Kalamazoo students question effectiveness of school officers

KALAMAZOO, Mich. (WOOD) — As protests and calls for restorative justice ring across the nation, schools are also weighing their options.

On Wednesday evening, students, faculty, police and city leaders discussed the possibility of removing school resource officers from Kalamazoo Public School buildings. Students, current and former, led the discussion, posing questions to administrators and city leaders regarding SROs’ necessity.  

“I have heard from students and parents that they are not going to come back to school in the fall if SROs are removed because they feel safe when they’re there. I’ve heard students who do want them removed,” KPS Superintendent Rita Raichoudhuri said during the virtual meeting. 

The district currently has one officer assigned to its three high schools. The police department’s contract with KPS is signed on an annual basis.

Though those contracts are with the Kalamazoo Department of Public Safety, the Township of Kalamazoo Police Department’s chief answered questions on Wednesday’s panel. 

“Officers’ major responsibility is the protection of faculty, students, staff. We need to look no further than places like Columbine, Stoneman Douglas to know that there are other real threats,” township police Chief Bryan Ergang said when asked about the reason SROs are needed. “We can look at other events to know that (active shooters) are from within the school.”
Some students questioned if having officers patrolling the hallways could directly contribute to the school-to-prison pipeline. Some former students wrote in about incidents that have happened at school and later shown up on their records as adults and prevented employment.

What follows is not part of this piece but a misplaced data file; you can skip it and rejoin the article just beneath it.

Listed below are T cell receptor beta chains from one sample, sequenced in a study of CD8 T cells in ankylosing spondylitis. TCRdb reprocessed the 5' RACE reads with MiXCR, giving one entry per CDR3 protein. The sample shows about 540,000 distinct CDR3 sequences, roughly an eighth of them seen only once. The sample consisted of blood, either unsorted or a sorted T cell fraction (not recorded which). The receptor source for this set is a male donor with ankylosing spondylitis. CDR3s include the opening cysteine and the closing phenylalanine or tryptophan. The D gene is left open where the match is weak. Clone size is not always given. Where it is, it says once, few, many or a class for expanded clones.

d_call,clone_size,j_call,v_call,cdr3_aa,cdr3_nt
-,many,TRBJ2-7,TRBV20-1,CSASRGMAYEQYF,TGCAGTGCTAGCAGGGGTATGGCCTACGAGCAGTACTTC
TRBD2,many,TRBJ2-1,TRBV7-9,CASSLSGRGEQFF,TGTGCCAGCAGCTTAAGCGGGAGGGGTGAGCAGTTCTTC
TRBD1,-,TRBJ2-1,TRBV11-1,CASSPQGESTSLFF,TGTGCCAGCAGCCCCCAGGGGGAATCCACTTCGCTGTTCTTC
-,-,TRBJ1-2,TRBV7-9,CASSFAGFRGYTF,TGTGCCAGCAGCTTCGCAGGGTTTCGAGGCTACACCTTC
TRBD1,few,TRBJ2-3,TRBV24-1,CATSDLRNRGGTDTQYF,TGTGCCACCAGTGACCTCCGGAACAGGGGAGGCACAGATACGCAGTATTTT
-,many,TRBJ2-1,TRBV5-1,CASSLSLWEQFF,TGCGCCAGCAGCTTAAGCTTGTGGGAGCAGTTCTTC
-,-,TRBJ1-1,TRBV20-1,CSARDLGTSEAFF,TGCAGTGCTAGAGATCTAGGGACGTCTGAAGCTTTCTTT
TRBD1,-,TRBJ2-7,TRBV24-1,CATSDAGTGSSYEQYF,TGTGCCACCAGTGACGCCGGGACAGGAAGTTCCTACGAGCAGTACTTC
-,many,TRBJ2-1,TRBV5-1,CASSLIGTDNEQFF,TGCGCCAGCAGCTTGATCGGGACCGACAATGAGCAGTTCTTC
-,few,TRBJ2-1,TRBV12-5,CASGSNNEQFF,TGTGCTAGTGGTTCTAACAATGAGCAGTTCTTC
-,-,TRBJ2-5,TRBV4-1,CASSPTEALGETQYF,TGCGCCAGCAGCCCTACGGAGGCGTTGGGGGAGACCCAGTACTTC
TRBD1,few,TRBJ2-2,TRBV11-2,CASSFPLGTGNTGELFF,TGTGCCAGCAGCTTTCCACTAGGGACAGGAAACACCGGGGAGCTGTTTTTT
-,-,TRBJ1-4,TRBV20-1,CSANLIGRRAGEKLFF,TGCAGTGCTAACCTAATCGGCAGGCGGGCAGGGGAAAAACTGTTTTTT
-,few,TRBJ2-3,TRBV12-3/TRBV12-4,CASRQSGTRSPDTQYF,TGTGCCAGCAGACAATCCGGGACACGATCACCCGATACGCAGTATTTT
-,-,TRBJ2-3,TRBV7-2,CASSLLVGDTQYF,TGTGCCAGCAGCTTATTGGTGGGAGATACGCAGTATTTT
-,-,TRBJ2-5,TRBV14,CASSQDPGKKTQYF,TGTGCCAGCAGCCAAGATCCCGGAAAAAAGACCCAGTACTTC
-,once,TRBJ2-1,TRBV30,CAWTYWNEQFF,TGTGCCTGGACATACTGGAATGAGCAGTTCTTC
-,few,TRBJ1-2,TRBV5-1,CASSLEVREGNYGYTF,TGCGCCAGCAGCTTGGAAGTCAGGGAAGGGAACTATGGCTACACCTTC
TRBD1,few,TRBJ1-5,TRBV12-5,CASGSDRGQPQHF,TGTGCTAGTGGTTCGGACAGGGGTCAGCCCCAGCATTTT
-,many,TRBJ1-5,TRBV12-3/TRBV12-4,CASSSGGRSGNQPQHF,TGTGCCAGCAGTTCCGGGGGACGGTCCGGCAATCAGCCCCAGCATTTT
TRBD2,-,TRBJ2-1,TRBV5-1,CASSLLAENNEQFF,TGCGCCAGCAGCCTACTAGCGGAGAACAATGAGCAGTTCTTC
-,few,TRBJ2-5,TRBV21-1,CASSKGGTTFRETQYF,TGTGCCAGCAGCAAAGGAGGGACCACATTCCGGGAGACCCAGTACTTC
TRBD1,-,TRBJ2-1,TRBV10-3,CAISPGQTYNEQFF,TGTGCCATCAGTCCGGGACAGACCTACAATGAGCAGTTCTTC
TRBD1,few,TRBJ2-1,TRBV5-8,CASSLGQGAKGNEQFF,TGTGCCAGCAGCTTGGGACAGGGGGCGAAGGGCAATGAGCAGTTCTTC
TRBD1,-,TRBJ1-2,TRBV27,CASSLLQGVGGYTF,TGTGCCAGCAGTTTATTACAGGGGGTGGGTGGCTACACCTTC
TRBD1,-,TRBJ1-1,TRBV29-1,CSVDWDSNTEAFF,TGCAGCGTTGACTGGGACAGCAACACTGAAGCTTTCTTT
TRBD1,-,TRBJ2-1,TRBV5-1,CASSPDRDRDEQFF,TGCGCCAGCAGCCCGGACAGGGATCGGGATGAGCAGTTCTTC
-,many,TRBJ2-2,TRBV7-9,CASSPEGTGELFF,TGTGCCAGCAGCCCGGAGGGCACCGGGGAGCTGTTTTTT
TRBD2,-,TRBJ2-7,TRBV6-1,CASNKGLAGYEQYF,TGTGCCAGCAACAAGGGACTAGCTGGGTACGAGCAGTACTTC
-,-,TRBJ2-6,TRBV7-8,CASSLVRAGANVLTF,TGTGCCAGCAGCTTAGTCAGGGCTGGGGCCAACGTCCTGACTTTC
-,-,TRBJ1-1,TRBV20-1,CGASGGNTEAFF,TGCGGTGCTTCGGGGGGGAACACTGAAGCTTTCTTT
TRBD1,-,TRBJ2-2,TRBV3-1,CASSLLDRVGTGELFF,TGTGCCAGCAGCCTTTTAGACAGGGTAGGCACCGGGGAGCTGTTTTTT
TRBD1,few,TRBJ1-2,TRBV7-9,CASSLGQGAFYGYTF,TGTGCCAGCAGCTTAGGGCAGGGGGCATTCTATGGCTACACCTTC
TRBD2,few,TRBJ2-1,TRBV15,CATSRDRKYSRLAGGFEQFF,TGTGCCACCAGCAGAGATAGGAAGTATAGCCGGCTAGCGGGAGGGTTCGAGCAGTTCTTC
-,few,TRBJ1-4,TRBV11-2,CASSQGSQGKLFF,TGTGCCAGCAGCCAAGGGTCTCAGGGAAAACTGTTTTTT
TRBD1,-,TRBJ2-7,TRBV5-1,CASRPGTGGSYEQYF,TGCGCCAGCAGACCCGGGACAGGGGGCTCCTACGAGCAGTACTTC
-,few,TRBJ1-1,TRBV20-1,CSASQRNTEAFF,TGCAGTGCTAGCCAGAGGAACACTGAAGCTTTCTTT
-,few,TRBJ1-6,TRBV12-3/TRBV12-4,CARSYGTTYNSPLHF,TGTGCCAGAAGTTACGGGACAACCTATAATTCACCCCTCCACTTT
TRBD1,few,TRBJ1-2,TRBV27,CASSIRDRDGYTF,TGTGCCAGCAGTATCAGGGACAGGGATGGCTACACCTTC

The Kalamazoo County Prosecutor’s Office said that their juvenile justice system is not punitive and is designed to help children. 

“We, as an office, are also very familiar with the school-to-prison pipeline,” Kalamazoo County Assistant Prosecutor Scott Brower said. “Diversion and prevention are top goals. We are also very supportive of initiatives through the Legislature to remove, for those individuals where the adjudication does become a part of the record, to remove those.”

The panel also discussed the differences between training for SROs and regular patrol officers. Ergang and Kalamazoo Township leaders says all officers go through trauma/crisis awareness training and racial bias training. 

While police said that anecdotally, most interactions between students and officers are positive, some students said that was not their experience. Some asked if there were better ways to keep students safe without inflicting more trauma. 

Moderators also inquired about the district’s budget and how money could be allocated to better serve students.

“We need to have more of a focus on student mental health and save spaces for students to go where they’re not removed from the school building. Those are things that I personally believe in and that I’m working to ensure that there are comprehensive measures,” Raichoudhuri said.

Raichoudhuri said there are plans to survey students and staff to measure the effectiveness of SROs. There were numerous mentions during the meeting about a need for more data. The panel agreed this is just the beginning of this discussion.